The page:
Lingua originaleEnglish
Pagine41-42
Numero di pagine2
Stato di pubblicazionePublished - 2016

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Cannabis
Psychotic Disorders
Age of Onset
Street Drugs
Linear Models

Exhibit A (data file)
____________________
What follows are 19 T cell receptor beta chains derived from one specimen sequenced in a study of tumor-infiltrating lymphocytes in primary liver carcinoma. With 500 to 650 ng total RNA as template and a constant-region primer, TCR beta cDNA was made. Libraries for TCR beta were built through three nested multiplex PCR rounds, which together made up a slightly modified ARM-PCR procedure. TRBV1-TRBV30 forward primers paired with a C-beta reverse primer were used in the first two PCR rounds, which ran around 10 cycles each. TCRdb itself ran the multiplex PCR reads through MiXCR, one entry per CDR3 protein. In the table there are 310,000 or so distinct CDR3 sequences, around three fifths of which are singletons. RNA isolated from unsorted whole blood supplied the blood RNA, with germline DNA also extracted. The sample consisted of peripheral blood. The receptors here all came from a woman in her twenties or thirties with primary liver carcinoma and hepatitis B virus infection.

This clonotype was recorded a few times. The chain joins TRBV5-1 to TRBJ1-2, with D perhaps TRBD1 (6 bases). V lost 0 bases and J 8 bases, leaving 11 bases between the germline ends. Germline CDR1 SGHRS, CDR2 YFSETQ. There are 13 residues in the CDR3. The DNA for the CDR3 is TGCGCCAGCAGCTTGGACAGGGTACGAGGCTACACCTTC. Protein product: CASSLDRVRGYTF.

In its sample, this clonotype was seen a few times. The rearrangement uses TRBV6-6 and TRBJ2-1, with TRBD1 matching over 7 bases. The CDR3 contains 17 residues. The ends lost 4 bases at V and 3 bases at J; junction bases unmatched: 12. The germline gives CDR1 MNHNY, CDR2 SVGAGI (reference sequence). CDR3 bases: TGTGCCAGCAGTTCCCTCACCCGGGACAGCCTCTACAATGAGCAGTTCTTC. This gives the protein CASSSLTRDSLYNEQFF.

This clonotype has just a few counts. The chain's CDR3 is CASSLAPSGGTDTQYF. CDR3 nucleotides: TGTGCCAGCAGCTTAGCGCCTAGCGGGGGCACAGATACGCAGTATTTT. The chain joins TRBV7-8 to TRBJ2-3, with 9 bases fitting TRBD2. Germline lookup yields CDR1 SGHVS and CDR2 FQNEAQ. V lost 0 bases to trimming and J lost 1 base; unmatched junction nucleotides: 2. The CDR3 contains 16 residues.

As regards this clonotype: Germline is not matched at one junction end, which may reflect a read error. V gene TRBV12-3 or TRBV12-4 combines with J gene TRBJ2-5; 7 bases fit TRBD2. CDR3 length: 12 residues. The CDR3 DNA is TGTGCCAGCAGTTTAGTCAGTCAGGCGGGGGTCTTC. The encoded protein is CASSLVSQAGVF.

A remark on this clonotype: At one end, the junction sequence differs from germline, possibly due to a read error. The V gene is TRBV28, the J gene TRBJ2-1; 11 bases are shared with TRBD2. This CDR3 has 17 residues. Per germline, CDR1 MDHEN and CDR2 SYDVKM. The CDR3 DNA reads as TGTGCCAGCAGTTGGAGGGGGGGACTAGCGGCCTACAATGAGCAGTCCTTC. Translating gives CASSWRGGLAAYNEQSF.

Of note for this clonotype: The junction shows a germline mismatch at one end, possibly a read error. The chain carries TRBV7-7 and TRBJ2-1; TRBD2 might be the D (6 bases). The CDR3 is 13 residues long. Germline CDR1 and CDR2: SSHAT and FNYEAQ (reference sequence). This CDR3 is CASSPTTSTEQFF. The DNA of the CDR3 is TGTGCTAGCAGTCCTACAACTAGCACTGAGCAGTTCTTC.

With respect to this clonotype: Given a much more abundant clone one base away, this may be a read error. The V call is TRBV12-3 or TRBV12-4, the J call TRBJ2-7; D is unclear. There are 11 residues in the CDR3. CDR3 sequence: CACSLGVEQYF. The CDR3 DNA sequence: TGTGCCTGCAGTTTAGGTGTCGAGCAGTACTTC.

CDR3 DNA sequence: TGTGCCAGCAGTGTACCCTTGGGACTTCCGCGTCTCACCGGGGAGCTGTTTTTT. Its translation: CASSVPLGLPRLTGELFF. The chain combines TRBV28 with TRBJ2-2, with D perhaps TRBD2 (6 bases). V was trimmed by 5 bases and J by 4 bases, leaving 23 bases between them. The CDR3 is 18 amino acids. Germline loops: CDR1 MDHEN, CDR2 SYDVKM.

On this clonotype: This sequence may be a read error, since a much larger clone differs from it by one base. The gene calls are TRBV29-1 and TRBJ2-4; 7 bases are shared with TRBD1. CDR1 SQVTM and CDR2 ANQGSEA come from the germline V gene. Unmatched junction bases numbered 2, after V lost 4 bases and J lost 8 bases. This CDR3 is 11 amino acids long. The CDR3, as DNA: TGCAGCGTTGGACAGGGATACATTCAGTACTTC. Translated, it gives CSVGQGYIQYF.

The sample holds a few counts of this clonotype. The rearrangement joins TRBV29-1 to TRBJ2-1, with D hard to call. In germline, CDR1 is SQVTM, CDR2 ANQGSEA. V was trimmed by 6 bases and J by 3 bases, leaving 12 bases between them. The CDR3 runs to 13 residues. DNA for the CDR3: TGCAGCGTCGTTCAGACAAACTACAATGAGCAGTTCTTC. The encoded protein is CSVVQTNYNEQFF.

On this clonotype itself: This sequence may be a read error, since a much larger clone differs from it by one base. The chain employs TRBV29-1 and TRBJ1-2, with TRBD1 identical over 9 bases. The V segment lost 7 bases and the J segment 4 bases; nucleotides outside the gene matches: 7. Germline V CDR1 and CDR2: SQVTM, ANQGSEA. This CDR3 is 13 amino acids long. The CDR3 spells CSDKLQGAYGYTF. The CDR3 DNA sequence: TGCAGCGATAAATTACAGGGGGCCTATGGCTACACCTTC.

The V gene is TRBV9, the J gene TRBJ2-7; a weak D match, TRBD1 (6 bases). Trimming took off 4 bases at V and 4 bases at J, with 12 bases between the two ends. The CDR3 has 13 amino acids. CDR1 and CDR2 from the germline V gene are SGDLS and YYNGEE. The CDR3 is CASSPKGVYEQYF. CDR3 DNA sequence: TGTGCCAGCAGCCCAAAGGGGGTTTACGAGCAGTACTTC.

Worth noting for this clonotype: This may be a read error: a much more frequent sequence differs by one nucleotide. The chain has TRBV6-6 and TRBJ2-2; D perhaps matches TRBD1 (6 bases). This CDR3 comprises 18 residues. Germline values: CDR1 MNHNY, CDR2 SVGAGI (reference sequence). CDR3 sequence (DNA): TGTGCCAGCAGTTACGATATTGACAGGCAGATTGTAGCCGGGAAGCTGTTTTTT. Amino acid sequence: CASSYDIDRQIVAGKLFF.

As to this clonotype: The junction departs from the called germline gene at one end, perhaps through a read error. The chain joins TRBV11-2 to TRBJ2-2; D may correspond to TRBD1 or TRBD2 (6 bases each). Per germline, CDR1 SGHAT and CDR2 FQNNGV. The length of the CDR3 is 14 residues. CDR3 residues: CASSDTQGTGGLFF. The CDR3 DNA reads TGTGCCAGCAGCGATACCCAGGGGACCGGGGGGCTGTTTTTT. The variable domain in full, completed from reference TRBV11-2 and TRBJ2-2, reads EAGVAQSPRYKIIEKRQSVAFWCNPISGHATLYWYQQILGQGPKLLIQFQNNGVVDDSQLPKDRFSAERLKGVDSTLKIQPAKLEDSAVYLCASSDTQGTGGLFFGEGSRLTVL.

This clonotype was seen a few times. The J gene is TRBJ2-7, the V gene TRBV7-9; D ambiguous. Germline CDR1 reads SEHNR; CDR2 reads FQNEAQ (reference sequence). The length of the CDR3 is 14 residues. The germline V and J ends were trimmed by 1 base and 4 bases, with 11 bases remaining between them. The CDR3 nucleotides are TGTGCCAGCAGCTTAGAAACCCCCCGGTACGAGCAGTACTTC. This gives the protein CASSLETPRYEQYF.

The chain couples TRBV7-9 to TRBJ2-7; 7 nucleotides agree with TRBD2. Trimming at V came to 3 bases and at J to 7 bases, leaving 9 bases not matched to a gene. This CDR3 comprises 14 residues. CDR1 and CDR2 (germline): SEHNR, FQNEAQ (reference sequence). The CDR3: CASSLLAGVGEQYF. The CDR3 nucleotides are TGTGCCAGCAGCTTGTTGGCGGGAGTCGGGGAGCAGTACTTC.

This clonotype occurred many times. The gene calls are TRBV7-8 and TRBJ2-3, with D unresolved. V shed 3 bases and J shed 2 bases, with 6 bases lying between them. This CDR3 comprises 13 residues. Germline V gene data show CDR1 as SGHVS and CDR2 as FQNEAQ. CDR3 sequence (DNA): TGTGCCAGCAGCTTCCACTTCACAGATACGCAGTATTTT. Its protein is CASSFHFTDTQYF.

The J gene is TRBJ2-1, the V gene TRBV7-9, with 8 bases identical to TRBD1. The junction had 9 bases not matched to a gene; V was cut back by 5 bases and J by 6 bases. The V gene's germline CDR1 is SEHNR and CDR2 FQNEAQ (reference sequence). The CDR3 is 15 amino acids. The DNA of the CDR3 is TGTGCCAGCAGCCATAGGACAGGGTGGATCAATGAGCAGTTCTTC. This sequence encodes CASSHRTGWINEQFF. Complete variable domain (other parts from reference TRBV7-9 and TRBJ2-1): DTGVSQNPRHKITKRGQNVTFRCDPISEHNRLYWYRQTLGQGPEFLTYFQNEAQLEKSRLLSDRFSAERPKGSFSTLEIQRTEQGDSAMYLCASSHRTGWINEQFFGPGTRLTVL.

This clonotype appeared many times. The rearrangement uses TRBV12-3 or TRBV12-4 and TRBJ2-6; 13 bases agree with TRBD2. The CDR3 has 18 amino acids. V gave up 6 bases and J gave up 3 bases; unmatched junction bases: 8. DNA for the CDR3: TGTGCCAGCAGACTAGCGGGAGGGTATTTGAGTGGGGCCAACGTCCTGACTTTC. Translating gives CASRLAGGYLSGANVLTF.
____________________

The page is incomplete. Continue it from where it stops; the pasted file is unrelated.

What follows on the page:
Causality

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@conference{51bae62df6c74b508afe3601eee6066f,
title = "Does age of first cannabis use and frequency of use influence age of first-episode psychosis (FEP)?",